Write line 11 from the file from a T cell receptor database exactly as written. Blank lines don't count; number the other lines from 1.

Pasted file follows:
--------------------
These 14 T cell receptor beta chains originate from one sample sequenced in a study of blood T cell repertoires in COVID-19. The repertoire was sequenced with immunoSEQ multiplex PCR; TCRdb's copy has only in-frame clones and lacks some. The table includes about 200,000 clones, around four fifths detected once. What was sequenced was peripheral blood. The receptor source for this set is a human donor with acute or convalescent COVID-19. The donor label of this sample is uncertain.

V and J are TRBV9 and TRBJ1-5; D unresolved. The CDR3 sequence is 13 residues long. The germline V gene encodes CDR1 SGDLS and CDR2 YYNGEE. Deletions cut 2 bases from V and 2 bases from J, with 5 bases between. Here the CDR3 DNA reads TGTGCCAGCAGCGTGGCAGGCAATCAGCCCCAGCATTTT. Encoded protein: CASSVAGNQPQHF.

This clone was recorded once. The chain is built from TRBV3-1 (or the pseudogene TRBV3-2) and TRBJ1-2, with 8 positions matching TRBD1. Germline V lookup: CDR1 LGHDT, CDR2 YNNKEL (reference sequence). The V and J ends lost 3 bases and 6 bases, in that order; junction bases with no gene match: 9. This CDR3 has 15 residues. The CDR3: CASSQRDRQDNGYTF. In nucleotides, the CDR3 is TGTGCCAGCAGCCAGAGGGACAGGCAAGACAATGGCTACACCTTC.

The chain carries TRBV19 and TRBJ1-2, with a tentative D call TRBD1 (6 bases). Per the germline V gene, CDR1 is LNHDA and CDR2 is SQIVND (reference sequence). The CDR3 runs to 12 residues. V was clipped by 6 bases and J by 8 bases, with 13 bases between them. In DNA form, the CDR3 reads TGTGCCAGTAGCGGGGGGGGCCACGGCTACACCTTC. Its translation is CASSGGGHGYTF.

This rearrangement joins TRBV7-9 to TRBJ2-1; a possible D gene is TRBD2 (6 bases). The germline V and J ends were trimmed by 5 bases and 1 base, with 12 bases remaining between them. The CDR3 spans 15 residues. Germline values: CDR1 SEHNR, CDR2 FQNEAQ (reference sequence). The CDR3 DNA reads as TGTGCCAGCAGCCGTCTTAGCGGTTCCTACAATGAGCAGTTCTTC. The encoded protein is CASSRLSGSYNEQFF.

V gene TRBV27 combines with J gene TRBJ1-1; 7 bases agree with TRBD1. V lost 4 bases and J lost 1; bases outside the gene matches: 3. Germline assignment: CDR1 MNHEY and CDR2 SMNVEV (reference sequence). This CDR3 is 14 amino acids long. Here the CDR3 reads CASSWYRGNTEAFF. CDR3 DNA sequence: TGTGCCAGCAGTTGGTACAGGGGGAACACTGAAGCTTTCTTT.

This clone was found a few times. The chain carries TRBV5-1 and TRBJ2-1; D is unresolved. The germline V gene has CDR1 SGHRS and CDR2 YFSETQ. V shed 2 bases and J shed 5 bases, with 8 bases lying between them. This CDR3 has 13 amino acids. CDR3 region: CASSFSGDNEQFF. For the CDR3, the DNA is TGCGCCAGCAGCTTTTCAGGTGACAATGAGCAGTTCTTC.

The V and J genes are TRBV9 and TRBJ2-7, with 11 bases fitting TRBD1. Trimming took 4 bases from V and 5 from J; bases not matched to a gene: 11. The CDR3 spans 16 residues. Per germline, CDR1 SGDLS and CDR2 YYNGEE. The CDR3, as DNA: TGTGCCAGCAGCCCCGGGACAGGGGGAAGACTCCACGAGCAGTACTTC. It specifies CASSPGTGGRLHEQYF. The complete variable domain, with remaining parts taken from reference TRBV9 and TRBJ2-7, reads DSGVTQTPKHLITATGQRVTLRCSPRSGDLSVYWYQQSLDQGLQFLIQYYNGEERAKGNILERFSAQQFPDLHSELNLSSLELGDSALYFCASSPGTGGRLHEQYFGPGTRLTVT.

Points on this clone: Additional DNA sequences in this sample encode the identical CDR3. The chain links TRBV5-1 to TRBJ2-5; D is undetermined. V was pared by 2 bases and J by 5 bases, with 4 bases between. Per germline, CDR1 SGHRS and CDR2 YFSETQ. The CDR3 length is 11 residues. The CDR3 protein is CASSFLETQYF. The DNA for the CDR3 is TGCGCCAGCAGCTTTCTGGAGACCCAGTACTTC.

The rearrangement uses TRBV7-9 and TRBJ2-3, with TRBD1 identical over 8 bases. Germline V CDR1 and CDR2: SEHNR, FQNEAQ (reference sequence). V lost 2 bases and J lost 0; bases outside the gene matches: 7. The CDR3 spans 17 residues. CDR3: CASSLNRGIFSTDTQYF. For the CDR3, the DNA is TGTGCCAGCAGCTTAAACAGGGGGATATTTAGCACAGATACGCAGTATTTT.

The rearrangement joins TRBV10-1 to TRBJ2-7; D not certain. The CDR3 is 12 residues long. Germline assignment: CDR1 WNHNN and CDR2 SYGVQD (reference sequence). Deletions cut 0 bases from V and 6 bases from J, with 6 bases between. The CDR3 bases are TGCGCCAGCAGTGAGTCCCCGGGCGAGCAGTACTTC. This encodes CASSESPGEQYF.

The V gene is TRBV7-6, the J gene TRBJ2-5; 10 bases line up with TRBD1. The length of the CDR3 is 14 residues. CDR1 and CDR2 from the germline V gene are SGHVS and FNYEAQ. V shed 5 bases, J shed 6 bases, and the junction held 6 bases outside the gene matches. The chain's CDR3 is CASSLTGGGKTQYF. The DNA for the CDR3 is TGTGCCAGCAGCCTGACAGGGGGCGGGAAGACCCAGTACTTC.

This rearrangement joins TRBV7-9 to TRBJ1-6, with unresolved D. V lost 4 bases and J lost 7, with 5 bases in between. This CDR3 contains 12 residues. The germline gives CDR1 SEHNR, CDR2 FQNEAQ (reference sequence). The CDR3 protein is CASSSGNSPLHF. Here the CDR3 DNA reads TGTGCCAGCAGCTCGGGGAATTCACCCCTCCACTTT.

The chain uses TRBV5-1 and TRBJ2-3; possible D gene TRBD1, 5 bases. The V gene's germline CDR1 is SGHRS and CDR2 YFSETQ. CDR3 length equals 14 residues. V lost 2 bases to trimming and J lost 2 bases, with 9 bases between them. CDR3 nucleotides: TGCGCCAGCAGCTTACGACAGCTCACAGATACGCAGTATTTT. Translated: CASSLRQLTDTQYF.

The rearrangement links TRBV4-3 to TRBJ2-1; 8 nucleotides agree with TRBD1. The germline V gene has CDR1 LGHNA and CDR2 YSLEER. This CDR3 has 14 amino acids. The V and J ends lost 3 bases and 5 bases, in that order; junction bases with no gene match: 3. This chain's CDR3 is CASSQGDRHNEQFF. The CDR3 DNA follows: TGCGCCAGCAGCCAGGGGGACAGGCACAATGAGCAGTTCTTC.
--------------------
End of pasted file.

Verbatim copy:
The rearrangement joins TRBV10-1 to TRBJ2-7; D not certain. The CDR3 is 12 residues long. Germline assignment: CDR1 WNHNN and CDR2 SYGVQD (reference sequence). Deletions cut 0 bases from V and 6 bases from J, with 6 bases between. The CDR3 bases are TGCGCCAGCAGTGAGTCCCCGGGCGAGCAGTACTTC. This encodes CASSESPGEQYF.